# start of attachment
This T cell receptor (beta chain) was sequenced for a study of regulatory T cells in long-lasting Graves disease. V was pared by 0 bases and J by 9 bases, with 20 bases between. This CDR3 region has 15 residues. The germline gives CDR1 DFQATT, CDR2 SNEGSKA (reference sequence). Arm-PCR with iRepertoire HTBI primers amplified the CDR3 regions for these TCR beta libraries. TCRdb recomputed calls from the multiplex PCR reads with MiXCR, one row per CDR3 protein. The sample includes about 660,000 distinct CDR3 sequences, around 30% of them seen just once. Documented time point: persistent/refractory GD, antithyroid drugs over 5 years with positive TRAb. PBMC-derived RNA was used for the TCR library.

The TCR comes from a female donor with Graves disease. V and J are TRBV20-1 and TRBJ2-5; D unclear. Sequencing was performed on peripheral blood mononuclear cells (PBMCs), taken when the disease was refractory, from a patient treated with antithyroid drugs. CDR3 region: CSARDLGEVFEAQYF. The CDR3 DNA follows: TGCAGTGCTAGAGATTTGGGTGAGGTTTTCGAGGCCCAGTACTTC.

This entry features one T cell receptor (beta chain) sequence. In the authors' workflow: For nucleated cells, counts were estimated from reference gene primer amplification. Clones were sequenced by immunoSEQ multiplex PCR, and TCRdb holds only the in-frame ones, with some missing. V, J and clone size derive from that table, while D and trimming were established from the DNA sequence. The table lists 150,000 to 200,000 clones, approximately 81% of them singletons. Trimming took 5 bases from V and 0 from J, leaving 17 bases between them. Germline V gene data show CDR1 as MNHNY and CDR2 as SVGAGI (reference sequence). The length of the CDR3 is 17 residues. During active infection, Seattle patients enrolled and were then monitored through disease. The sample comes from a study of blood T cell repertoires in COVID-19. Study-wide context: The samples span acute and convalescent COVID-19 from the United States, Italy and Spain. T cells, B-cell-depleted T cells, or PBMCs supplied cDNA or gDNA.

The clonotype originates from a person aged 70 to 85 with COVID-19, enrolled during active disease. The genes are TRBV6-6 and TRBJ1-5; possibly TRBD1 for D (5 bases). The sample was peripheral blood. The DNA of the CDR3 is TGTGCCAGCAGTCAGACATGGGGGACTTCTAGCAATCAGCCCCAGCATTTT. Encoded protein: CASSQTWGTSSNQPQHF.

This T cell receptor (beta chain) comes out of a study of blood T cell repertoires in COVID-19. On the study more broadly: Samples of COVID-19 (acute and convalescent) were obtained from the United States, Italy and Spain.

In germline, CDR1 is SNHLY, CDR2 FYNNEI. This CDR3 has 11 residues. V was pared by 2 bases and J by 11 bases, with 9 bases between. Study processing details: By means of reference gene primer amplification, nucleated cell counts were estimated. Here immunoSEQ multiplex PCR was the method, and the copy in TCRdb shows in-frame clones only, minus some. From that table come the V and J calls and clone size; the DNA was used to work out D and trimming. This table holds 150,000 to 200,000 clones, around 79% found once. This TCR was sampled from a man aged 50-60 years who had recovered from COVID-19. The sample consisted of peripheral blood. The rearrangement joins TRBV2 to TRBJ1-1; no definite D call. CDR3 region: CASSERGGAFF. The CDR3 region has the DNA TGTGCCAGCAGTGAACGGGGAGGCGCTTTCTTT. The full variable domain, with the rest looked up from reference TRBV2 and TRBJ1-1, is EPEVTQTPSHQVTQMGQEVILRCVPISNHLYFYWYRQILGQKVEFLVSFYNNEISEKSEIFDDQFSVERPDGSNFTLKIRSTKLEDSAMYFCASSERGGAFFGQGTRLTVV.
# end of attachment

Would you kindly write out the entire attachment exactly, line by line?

This T cell receptor (beta chain) was sequenced for a study of regulatory T cells in long-lasting Graves disease. V was pared by 0 bases and J by 9 bases, with 20 bases between. This CDR3 region has 15 residues. The germline gives CDR1 DFQATT, CDR2 SNEGSKA (reference sequence). Arm-PCR with iRepertoire HTBI primers amplified the CDR3 regions for these TCR beta libraries. TCRdb recomputed calls from the multiplex PCR reads with MiXCR, one row per CDR3 protein. The sample includes about 660,000 distinct CDR3 sequences, around 30% of them seen just once. Documented time point: persistent/refractory GD, antithyroid drugs over 5 years with positive TRAb. PBMC-derived RNA was used for the TCR library.

The TCR comes from a female donor with Graves disease. V and J are TRBV20-1 and TRBJ2-5; D unclear. Sequencing was performed on peripheral blood mononuclear cells (PBMCs), taken when the disease was refractory, from a patient treated with antithyroid drugs. CDR3 region: CSARDLGEVFEAQYF. The CDR3 DNA follows: TGCAGTGCTAGAGATTTGGGTGAGGTTTTCGAGGCCCAGTACTTC.

This entry features one T cell receptor (beta chain) sequence. In the authors' workflow: For nucleated cells, counts were estimated from reference gene primer amplification. Clones were sequenced by immunoSEQ multiplex PCR, and TCRdb holds only the in-frame ones, with some missing. V, J and clone size derive from that table, while D and trimming were established from the DNA sequence. The table lists 150,000 to 200,000 clones, approximately 81% of them singletons. Trimming took 5 bases from V and 0 from J, leaving 17 bases between them. Germline V gene data show CDR1 as MNHNY and CDR2 as SVGAGI (reference sequence). The length of the CDR3 is 17 residues. During active infection, Seattle patients enrolled and were then monitored through disease. The sample comes from a study of blood T cell repertoires in COVID-19. Study-wide context: The samples span acute and convalescent COVID-19 from the United States, Italy and Spain. T cells, B-cell-depleted T cells, or PBMCs supplied cDNA or gDNA.

The clonotype originates from a person aged 70 to 85 with COVID-19, enrolled during active disease. The genes are TRBV6-6 and TRBJ1-5; possibly TRBD1 for D (5 bases). The sample was peripheral blood. The DNA of the CDR3 is TGTGCCAGCAGTCAGACATGGGGGACTTCTAGCAATCAGCCCCAGCATTTT. Encoded protein: CASSQTWGTSSNQPQHF.

This T cell receptor (beta chain) comes out of a study of blood T cell repertoires in COVID-19. On the study more broadly: Samples of COVID-19 (acute and convalescent) were obtained from the United States, Italy and Spain.

In germline, CDR1 is SNHLY, CDR2 FYNNEI. This CDR3 has 11 residues. V was pared by 2 bases and J by 11 bases, with 9 bases between. Study processing details: By means of reference gene primer amplification, nucleated cell counts were estimated. Here immunoSEQ multiplex PCR was the method, and the copy in TCRdb shows in-frame clones only, minus some. From that table come the V and J calls and clone size; the DNA was used to work out D and trimming. This table holds 150,000 to 200,000 clones, around 79% found once. This TCR was sampled from a man aged 50-60 years who had recovered from COVID-19. The sample consisted of peripheral blood. The rearrangement joins TRBV2 to TRBJ1-1; no definite D call. CDR3 region: CASSERGGAFF. The CDR3 region has the DNA TGTGCCAGCAGTGAACGGGGAGGCGCTTTCTTT. The full variable domain, with the rest looked up from reference TRBV2 and TRBJ1-1, is EPEVTQTPSHQVTQMGQEVILRCVPISNHLYFYWYRQILGQKVEFLVSFYNNEISEKSEIFDDQFSVERPDGSNFTLKIRSTKLEDSAMYFCASSERGGAFFGQGTRLTVV.